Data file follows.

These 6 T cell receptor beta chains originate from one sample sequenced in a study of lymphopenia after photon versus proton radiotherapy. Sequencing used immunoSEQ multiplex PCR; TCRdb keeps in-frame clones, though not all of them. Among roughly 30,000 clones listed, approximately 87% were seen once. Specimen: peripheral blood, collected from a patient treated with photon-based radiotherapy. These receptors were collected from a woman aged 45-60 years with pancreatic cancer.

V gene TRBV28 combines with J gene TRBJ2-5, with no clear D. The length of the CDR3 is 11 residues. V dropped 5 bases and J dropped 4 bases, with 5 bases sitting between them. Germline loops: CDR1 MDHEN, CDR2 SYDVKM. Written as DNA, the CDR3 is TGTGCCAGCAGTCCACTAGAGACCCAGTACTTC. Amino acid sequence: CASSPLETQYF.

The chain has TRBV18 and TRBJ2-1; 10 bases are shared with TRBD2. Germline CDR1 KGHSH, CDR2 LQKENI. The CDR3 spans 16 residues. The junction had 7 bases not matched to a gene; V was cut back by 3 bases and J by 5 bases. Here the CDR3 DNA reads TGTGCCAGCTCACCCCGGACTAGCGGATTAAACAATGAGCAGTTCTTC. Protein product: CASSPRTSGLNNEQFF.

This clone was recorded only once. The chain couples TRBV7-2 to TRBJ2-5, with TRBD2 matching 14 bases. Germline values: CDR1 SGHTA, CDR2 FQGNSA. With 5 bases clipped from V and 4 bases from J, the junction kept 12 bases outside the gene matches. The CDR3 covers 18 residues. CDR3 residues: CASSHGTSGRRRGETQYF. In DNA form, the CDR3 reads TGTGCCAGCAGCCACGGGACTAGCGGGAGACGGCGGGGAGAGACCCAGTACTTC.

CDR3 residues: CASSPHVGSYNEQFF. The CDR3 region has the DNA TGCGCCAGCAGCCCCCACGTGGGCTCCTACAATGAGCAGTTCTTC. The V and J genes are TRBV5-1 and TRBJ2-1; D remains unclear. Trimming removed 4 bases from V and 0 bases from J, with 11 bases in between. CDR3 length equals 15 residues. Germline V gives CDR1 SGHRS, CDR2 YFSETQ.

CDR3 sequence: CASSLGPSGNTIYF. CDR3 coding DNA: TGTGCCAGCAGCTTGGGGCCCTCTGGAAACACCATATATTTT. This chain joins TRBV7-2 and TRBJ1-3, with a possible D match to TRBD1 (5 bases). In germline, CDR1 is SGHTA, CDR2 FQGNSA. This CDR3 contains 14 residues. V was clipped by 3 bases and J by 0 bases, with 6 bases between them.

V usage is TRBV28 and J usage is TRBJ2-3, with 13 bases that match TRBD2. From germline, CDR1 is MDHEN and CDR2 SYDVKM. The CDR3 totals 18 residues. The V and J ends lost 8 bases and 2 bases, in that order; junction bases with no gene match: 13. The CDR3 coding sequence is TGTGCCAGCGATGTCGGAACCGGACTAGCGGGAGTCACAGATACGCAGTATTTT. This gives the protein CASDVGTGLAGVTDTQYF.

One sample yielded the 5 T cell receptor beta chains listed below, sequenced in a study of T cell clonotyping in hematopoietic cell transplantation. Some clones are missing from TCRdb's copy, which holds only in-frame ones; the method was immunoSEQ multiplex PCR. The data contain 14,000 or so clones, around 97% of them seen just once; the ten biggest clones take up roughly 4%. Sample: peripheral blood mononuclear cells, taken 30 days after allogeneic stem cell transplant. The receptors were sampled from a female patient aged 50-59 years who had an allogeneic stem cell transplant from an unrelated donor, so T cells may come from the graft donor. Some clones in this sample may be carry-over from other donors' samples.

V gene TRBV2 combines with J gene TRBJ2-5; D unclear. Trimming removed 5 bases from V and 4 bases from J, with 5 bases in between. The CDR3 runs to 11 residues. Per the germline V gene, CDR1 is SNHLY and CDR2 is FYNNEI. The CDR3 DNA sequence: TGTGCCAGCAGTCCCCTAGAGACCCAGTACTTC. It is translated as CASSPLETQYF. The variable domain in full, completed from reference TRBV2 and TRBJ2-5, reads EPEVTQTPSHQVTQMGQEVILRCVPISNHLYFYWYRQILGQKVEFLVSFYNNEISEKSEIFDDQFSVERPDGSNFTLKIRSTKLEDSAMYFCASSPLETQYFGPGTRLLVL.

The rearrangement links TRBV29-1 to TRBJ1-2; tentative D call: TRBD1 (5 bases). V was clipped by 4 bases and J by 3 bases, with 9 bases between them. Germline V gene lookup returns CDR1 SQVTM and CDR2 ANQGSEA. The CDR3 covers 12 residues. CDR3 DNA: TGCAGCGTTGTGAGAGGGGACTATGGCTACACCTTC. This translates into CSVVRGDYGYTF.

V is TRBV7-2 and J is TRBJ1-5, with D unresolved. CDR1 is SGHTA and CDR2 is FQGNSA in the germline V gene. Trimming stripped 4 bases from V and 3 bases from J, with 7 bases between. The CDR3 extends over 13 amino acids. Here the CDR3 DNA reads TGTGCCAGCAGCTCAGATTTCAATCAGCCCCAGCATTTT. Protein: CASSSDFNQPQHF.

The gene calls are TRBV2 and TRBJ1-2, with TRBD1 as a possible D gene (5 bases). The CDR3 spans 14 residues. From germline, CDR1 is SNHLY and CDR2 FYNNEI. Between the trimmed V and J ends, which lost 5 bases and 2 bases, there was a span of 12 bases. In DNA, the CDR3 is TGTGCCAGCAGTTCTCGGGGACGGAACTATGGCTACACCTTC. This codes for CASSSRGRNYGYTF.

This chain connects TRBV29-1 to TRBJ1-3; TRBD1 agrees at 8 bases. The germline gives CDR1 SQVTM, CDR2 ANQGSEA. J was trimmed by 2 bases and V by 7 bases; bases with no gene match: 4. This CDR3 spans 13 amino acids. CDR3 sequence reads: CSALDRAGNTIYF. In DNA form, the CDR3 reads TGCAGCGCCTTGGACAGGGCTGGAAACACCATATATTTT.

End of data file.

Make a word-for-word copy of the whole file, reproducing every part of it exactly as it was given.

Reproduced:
These 6 T cell receptor beta chains originate from one sample sequenced in a study of lymphopenia after photon versus proton radiotherapy. Sequencing used immunoSEQ multiplex PCR; TCRdb keeps in-frame clones, though not all of them. Among roughly 30,000 clones listed, approximately 87% were seen once. Specimen: peripheral blood, collected from a patient treated with photon-based radiotherapy. These receptors were collected from a woman aged 45-60 years with pancreatic cancer.

V gene TRBV28 combines with J gene TRBJ2-5, with no clear D. The length of the CDR3 is 11 residues. V dropped 5 bases and J dropped 4 bases, with 5 bases sitting between them. Germline loops: CDR1 MDHEN, CDR2 SYDVKM. Written as DNA, the CDR3 is TGTGCCAGCAGTCCACTAGAGACCCAGTACTTC. Amino acid sequence: CASSPLETQYF.

The chain has TRBV18 and TRBJ2-1; 10 bases are shared with TRBD2. Germline CDR1 KGHSH, CDR2 LQKENI. The CDR3 spans 16 residues. The junction had 7 bases not matched to a gene; V was cut back by 3 bases and J by 5 bases. Here the CDR3 DNA reads TGTGCCAGCTCACCCCGGACTAGCGGATTAAACAATGAGCAGTTCTTC. Protein product: CASSPRTSGLNNEQFF.

This clone was recorded only once. The chain couples TRBV7-2 to TRBJ2-5, with TRBD2 matching 14 bases. Germline values: CDR1 SGHTA, CDR2 FQGNSA. With 5 bases clipped from V and 4 bases from J, the junction kept 12 bases outside the gene matches. The CDR3 covers 18 residues. CDR3 residues: CASSHGTSGRRRGETQYF. In DNA form, the CDR3 reads TGTGCCAGCAGCCACGGGACTAGCGGGAGACGGCGGGGAGAGACCCAGTACTTC.

CDR3 residues: CASSPHVGSYNEQFF. The CDR3 region has the DNA TGCGCCAGCAGCCCCCACGTGGGCTCCTACAATGAGCAGTTCTTC. The V and J genes are TRBV5-1 and TRBJ2-1; D remains unclear. Trimming removed 4 bases from V and 0 bases from J, with 11 bases in between. CDR3 length equals 15 residues. Germline V gives CDR1 SGHRS, CDR2 YFSETQ.

CDR3 sequence: CASSLGPSGNTIYF. CDR3 coding DNA: TGTGCCAGCAGCTTGGGGCCCTCTGGAAACACCATATATTTT. This chain joins TRBV7-2 and TRBJ1-3, with a possible D match to TRBD1 (5 bases). In germline, CDR1 is SGHTA, CDR2 FQGNSA. This CDR3 contains 14 residues. V was clipped by 3 bases and J by 0 bases, with 6 bases between them.

V usage is TRBV28 and J usage is TRBJ2-3, with 13 bases that match TRBD2. From germline, CDR1 is MDHEN and CDR2 SYDVKM. The CDR3 totals 18 residues. The V and J ends lost 8 bases and 2 bases, in that order; junction bases with no gene match: 13. The CDR3 coding sequence is TGTGCCAGCGATGTCGGAACCGGACTAGCGGGAGTCACAGATACGCAGTATTTT. This gives the protein CASDVGTGLAGVTDTQYF.

One sample yielded the 5 T cell receptor beta chains listed below, sequenced in a study of T cell clonotyping in hematopoietic cell transplantation. Some clones are missing from TCRdb's copy, which holds only in-frame ones; the method was immunoSEQ multiplex PCR. The data contain 14,000 or so clones, around 97% of them seen just once; the ten biggest clones take up roughly 4%. Sample: peripheral blood mononuclear cells, taken 30 days after allogeneic stem cell transplant. The receptors were sampled from a female patient aged 50-59 years who had an allogeneic stem cell transplant from an unrelated donor, so T cells may come from the graft donor. Some clones in this sample may be carry-over from other donors' samples.

V gene TRBV2 combines with J gene TRBJ2-5; D unclear. Trimming removed 5 bases from V and 4 bases from J, with 5 bases in between. The CDR3 runs to 11 residues. Per the germline V gene, CDR1 is SNHLY and CDR2 is FYNNEI. The CDR3 DNA sequence: TGTGCCAGCAGTCCCCTAGAGACCCAGTACTTC. It is translated as CASSPLETQYF. The variable domain in full, completed from reference TRBV2 and TRBJ2-5, reads EPEVTQTPSHQVTQMGQEVILRCVPISNHLYFYWYRQILGQKVEFLVSFYNNEISEKSEIFDDQFSVERPDGSNFTLKIRSTKLEDSAMYFCASSPLETQYFGPGTRLLVL.

The rearrangement links TRBV29-1 to TRBJ1-2; tentative D call: TRBD1 (5 bases). V was clipped by 4 bases and J by 3 bases, with 9 bases between them. Germline V gene lookup returns CDR1 SQVTM and CDR2 ANQGSEA. The CDR3 covers 12 residues. CDR3 DNA: TGCAGCGTTGTGAGAGGGGACTATGGCTACACCTTC. This translates into CSVVRGDYGYTF.

V is TRBV7-2 and J is TRBJ1-5, with D unresolved. CDR1 is SGHTA and CDR2 is FQGNSA in the germline V gene. Trimming stripped 4 bases from V and 3 bases from J, with 7 bases between. The CDR3 extends over 13 amino acids. Here the CDR3 DNA reads TGTGCCAGCAGCTCAGATTTCAATCAGCCCCAGCATTTT. Protein: CASSSDFNQPQHF.

The gene calls are TRBV2 and TRBJ1-2, with TRBD1 as a possible D gene (5 bases). The CDR3 spans 14 residues. From germline, CDR1 is SNHLY and CDR2 FYNNEI. Between the trimmed V and J ends, which lost 5 bases and 2 bases, there was a span of 12 bases. In DNA, the CDR3 is TGTGCCAGCAGTTCTCGGGGACGGAACTATGGCTACACCTTC. This codes for CASSSRGRNYGYTF.

This chain connects TRBV29-1 to TRBJ1-3; TRBD1 agrees at 8 bases. The germline gives CDR1 SQVTM, CDR2 ANQGSEA. J was trimmed by 2 bases and V by 7 bases; bases with no gene match: 4. This CDR3 spans 13 amino acids. CDR3 sequence reads: CSALDRAGNTIYF. In DNA form, the CDR3 reads TGCAGCGCCTTGGACAGGGCTGGAAACACCATATATTTT.